Now on to the content of the piece... I really enjoyed this. Such a normal, everyday coincidence made into such a cynical, argumentative story. Very interesting, real, characters. You really accented the cynicism with this old dying dude. I loved the beginning when you described the room and how it's falling apart, left alone and decrepit just like an old dying man who no one cares about anymore. It's past it's prime and no one cares to repair it. Great commentary on society and the world woven into this one. I also like how the girl isn't overly unrealistically optimistic and hippy-happy about the world. She's someone people relate to, she gets irritated with people who are so completely negative and who are a******s. Good realism in this. Well done.

Posted 12 Years Ago

This made me stop: is this what all dying hospital patients think? It certainly made me think. "Beep. Alive. Beep. Alive. Beep. Alive." Very concise, and it contributes well to the mood of the main character, Charles. The dialogue, although very snippy on Charles' end, made me second guess, again, what dying hospital patients are really thinking. So far, I like it.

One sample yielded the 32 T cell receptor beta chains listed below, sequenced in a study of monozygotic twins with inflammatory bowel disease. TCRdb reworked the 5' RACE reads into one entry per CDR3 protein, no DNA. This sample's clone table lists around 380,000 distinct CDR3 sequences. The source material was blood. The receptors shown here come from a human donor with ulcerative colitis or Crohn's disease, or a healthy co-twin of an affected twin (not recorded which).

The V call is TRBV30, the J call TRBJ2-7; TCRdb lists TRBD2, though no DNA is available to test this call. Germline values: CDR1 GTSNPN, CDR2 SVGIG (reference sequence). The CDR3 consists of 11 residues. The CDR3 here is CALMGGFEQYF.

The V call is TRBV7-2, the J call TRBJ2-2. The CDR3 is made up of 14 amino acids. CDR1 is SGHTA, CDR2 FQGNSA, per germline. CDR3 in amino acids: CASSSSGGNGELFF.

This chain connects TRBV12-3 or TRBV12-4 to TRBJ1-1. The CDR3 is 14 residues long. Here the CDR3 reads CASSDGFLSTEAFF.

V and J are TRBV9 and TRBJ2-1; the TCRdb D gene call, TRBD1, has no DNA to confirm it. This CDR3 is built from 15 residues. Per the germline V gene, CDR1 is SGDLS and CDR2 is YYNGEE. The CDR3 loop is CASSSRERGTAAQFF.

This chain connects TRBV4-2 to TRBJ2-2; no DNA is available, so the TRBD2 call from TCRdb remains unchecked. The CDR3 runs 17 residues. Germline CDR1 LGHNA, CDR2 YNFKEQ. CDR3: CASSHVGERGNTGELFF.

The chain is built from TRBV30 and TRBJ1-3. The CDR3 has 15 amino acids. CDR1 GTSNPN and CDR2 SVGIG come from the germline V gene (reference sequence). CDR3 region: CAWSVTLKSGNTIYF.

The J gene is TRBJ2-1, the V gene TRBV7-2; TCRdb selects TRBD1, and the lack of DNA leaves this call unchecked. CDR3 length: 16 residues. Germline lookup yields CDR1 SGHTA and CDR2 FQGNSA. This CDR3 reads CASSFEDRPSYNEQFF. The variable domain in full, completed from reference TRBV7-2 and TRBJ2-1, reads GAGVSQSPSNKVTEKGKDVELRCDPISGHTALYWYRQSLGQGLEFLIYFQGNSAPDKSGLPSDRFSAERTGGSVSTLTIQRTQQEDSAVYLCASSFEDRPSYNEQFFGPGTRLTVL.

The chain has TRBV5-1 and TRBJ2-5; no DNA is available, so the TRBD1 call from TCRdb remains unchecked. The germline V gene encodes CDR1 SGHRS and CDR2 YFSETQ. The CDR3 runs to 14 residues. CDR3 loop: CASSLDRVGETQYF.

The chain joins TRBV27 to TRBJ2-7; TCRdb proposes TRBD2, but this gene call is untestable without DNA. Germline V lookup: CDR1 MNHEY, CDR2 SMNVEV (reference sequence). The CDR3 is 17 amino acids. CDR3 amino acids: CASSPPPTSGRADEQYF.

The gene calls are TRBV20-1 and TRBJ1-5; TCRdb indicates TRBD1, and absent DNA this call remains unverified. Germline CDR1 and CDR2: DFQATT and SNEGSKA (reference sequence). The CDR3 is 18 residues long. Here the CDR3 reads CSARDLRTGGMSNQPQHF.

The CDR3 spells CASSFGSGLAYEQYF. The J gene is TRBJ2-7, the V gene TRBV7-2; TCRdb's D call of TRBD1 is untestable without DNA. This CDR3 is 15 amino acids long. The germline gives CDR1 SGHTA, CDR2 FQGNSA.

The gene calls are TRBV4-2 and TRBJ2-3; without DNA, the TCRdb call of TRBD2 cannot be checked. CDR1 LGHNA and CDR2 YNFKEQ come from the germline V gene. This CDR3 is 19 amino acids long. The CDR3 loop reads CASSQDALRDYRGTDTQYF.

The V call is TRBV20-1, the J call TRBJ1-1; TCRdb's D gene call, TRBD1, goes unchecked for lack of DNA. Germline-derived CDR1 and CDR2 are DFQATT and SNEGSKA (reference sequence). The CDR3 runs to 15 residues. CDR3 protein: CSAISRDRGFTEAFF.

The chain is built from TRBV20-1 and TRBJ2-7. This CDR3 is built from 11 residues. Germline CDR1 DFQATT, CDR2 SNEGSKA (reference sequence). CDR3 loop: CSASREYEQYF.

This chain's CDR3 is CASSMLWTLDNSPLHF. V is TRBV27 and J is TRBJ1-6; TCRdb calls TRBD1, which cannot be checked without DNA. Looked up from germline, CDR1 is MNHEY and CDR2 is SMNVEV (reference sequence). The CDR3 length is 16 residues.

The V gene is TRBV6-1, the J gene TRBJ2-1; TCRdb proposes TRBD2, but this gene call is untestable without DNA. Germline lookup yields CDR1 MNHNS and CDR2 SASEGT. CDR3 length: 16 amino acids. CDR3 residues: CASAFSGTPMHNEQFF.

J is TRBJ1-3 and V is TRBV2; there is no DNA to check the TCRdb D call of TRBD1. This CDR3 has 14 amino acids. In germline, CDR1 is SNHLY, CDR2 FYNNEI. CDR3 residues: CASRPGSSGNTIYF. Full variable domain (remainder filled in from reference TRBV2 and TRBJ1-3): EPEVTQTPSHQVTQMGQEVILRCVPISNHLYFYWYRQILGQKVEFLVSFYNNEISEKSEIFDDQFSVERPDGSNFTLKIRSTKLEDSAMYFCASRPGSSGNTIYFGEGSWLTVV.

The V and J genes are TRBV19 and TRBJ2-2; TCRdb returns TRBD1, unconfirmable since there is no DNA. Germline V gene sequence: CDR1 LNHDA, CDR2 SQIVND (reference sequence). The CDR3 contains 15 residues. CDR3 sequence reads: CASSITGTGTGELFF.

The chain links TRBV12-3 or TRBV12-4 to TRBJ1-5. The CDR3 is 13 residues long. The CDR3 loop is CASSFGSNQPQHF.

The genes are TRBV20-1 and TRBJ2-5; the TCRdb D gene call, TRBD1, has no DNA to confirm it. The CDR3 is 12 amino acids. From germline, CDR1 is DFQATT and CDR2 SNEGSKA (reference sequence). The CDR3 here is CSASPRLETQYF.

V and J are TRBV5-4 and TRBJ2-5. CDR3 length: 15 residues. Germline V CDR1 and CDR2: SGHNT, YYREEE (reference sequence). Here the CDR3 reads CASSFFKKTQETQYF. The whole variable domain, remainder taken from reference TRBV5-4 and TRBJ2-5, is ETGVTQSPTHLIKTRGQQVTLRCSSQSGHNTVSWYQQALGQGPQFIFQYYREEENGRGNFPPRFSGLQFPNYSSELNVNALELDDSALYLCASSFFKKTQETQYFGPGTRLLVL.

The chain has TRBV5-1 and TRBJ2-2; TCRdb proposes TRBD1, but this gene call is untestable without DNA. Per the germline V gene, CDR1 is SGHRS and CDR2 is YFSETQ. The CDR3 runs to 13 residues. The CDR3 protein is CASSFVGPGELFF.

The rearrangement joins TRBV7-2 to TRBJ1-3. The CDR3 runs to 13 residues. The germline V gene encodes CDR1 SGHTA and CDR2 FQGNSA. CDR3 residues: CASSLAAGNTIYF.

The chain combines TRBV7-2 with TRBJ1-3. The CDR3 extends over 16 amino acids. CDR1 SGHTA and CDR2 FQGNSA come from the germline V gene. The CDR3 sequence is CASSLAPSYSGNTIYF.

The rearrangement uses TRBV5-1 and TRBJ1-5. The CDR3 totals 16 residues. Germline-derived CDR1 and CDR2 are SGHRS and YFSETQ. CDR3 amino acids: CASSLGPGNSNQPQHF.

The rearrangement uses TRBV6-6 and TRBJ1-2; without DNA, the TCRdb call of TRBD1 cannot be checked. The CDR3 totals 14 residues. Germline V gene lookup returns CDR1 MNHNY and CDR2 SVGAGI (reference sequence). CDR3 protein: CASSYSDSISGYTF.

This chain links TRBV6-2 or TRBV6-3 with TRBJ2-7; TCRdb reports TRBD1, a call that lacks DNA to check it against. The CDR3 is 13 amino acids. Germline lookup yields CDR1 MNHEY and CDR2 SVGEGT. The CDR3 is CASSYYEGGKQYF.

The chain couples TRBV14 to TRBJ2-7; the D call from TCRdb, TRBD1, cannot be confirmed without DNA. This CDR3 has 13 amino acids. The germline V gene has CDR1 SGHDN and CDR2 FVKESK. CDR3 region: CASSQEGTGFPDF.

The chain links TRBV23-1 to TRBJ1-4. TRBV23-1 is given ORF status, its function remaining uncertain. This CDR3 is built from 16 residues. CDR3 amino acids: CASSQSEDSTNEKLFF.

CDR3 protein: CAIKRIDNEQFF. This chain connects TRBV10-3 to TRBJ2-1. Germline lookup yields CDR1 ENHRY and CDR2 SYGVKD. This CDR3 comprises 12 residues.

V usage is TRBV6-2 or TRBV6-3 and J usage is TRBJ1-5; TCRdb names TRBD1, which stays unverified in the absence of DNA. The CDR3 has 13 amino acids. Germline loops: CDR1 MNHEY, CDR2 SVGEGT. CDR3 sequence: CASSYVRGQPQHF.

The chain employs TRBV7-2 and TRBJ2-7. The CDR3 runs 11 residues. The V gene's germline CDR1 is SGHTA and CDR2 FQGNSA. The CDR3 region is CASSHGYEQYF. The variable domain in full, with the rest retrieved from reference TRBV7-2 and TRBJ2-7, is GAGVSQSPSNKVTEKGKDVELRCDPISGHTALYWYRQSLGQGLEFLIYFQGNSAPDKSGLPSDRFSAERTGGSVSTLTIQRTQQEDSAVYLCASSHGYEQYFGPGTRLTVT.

Posted 12 Years Ago

I finished the first chapter and i will be going through all the other chapters....
This was concise,sharp and the character sketch is very intriguing...i like the way your protagonist are portrayed in a gray shade always...mostly tending towards the darker realms of human character ...their depression,sorrow makes them very interesting to read...i love the way you add a lot of detail to your make even plain walls seem a part of the story.

Posted 12 Years Ago

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3 Reviews
Added on May 26, 2010
Last Updated on May 26, 2010


Andrew Schecker
Andrew Schecker


I am an English teacher living in Japan. I have a lot of free time on my hands and I want to start filling up that time by writing. I have been told I have a talent with words, but I want to hone th.. more..

Chapter I Chapter I

A Chapter by Andrew Schecker